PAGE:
BIO-TERROR: By releasing guidelines at Geneva, India has displayed its responsibility towards global biosafety

The document that specifies practices for handling hazardous biological material, recombinant nucleic acid molecules and cells, organisms and viruses was released during 2017-Meeting of States Parties of the Biological Weapons Convention (BWC) at Geneva, Switzerland

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New Delhi: The threat of misuse of biotechnology by unscrupulous terrorists by using it to create unwanted biological entities also known as biological warfare has never been high like the current times. Therefore, the need for national-level guidelines for each country of this world that has got potential to genetically engineer organisms was felt as early as1972 when the Biological Weapons Convention (BWC) was opened for all nations to join in.

A draft of the BWC, submitted by the British was opened for signature on 10 April 1972 and entered into force 26 March 1975 when twenty-two governments had deposited their instruments of ratification. Currently, there are 179 parties and 109 signatories to the convention.

In accordance with its commitment for biosafety laws followed across the world, India too has come up with its regulations and guidelines on biosafety of recombinant DNA research and biocontainment, 2017 that was released during 2017-Meeting of States Parties of the BWC at Geneva, Switzerland on 5th December 2017.

In view of the recent developments in the field of biotechnology, biosafety and  biosecurity, and experience gained while implementing the biosafety frameworks within the country, a new guideline on ‘Regulations and guidelines on biosafety of recombinant DNA research and biocontainment, 2017’ has been prepared by Review Committee on Genetic Manipulation (RCGM), Department of Biotechnology, New Delhi.

Adoption of the regulations and guidelines on biosafety of recombinant DNA research & biocontainment 2017 shall be binding for all public and private organizations involved in research, development and handling of GE organisms. 

As per the DBT, these guidelines have been prepared after due incorporation of views from researchers, experts, academicians, concerned Ministries/departments and other stakeholders. The document specifies practices for handling hazardous biological material, recombinant nucleic acid molecules and cells, organisms and viruses containing such molecules, in order to ensure an optimal protection of public health and of the environment. It provides clarity on competent authorities, biosafety requirements, recommendations for laboratory facilities such as facility design, biosafety equipment, personal protective equipment, risk assessment and management strategies, good laboratory practices and techniques, provisions for transboundary exchange of regulated materials, waste management etc. in 190 pages.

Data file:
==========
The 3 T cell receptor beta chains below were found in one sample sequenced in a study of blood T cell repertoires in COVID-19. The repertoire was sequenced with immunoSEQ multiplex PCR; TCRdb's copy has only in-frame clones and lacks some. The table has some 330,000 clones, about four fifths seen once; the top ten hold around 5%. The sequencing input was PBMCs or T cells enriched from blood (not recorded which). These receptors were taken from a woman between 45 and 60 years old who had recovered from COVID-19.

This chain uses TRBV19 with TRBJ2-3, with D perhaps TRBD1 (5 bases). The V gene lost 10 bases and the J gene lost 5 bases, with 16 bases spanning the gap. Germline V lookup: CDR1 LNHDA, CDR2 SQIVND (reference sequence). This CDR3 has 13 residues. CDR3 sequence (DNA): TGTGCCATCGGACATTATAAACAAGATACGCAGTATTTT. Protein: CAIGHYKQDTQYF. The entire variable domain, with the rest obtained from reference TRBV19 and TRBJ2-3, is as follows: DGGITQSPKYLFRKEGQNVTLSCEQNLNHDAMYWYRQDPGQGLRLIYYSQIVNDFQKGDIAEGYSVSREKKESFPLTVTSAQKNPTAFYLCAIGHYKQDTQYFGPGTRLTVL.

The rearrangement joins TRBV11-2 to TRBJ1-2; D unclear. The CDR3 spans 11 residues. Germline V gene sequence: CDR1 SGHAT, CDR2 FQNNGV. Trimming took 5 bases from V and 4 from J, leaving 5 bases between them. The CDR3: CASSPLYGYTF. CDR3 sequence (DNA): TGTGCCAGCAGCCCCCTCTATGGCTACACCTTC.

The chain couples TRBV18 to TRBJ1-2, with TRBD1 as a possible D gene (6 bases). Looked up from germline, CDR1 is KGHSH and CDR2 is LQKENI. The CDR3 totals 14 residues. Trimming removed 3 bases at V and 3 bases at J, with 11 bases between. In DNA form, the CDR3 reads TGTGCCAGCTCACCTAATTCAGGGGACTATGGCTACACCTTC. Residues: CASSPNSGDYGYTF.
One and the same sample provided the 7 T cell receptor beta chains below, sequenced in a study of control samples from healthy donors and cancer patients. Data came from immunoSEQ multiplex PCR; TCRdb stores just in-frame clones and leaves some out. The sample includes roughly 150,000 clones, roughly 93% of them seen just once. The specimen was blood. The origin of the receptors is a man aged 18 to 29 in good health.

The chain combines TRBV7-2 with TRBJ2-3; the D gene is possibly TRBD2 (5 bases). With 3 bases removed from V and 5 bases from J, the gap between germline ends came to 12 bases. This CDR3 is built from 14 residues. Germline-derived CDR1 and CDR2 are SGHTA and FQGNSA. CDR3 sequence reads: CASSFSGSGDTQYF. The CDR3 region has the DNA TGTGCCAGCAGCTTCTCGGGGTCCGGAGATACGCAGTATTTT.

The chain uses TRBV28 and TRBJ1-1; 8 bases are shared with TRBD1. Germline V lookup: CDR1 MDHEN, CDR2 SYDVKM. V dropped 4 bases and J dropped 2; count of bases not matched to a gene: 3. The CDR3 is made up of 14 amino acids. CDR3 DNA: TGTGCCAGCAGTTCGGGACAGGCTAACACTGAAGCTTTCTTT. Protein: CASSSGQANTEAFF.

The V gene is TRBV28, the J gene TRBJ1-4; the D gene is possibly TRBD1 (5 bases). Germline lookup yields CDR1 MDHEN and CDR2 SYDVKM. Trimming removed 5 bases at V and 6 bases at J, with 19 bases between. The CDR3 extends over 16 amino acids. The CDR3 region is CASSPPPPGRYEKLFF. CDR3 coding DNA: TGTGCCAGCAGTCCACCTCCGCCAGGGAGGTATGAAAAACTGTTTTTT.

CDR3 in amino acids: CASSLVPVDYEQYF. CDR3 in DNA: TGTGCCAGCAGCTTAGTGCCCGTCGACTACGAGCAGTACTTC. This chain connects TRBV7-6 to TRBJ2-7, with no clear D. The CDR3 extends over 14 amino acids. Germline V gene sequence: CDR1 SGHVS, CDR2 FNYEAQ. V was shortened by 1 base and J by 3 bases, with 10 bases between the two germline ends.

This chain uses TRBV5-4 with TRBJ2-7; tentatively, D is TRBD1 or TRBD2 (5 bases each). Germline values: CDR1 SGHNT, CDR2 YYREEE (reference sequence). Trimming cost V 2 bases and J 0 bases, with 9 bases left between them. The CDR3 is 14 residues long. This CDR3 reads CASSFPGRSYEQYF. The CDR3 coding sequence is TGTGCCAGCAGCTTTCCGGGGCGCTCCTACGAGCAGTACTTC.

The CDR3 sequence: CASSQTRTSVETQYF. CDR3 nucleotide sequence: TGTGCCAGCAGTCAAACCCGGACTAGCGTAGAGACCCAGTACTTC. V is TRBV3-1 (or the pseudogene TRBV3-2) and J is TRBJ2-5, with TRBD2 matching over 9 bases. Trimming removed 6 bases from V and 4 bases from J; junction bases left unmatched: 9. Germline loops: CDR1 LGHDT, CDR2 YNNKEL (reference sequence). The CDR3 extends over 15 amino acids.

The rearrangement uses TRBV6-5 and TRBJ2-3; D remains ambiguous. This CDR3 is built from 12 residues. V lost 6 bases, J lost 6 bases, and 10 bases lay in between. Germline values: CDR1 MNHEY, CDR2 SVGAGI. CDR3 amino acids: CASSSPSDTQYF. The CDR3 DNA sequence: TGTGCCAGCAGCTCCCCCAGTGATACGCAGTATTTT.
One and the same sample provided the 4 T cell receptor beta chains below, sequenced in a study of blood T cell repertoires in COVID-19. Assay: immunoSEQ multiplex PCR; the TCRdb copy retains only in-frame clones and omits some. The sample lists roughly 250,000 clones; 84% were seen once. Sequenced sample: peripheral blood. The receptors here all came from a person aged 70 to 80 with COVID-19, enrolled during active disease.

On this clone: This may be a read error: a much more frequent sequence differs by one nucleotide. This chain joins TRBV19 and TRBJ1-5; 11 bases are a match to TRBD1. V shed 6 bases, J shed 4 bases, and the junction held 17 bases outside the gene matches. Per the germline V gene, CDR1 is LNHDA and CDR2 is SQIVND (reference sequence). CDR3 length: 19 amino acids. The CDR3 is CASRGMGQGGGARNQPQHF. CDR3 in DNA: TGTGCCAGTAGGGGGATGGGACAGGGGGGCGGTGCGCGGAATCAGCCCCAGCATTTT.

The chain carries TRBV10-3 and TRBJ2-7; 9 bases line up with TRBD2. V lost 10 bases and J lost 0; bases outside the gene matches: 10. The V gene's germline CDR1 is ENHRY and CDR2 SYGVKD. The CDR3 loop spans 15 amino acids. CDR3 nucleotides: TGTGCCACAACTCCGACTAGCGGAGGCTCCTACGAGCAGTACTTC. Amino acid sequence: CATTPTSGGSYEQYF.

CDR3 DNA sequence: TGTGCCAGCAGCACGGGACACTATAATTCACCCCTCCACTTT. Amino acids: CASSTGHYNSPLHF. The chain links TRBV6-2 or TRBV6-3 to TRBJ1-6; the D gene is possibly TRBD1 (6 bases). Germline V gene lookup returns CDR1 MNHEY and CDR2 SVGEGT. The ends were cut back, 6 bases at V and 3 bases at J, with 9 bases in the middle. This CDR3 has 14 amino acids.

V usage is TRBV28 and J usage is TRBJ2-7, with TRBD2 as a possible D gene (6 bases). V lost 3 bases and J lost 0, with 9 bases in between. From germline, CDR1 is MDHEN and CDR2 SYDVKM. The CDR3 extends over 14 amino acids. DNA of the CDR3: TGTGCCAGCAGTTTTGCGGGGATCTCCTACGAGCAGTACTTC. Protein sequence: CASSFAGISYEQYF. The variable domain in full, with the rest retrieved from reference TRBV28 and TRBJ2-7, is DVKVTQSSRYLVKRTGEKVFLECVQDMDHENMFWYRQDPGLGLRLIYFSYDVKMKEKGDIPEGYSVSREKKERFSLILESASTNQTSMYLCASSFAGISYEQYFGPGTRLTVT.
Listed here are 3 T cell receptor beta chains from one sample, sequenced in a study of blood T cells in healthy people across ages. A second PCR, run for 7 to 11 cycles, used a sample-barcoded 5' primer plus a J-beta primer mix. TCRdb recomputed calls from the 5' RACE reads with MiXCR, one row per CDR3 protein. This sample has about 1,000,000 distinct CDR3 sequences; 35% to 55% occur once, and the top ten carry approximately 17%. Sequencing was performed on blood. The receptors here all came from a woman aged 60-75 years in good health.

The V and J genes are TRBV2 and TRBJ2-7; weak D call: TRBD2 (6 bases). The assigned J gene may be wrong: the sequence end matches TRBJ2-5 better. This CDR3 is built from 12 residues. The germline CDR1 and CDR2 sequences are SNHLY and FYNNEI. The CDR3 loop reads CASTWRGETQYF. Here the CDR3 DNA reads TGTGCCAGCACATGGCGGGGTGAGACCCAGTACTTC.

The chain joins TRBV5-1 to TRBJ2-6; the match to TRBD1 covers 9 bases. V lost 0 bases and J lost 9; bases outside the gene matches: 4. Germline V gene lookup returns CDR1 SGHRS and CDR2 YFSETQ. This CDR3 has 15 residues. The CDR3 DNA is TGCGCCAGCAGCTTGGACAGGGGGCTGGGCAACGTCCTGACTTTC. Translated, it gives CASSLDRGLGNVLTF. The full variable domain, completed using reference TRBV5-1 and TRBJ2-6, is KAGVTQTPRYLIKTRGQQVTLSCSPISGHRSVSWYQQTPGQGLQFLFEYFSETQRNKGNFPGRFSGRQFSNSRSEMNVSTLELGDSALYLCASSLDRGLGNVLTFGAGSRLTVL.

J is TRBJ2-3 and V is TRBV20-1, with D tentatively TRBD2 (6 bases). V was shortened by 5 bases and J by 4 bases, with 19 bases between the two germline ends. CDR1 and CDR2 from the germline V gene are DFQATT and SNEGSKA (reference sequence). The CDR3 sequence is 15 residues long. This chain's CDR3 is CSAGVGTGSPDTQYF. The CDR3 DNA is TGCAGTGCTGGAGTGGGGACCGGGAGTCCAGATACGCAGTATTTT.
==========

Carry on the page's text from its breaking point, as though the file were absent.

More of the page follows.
Expressing his delight at the finalization and release of the guidelines, Prof. K VijayRaghavan, Secretary, DBT mentioned that the regulations have been formulated through an elaborate process of consultation and is compatible with world standards. Underlining how Recombinant DNA has undergone changes over the years through gene editing, he added that they would go a long way preventing unregulated handling, exchange and conduct of research and development with regard to risk-inherent microorganisms, genetically engineered organisms or cells and products.

Adoption of this guideline shall be binding for all public and private organizations involved in research, development and handling of genetically engineered (GE) organisms (microorganisms, animals, plants, arthropods, aquatic animals, etc.) and non-GE hazardous microorganisms and products produced through exploration of such organisms.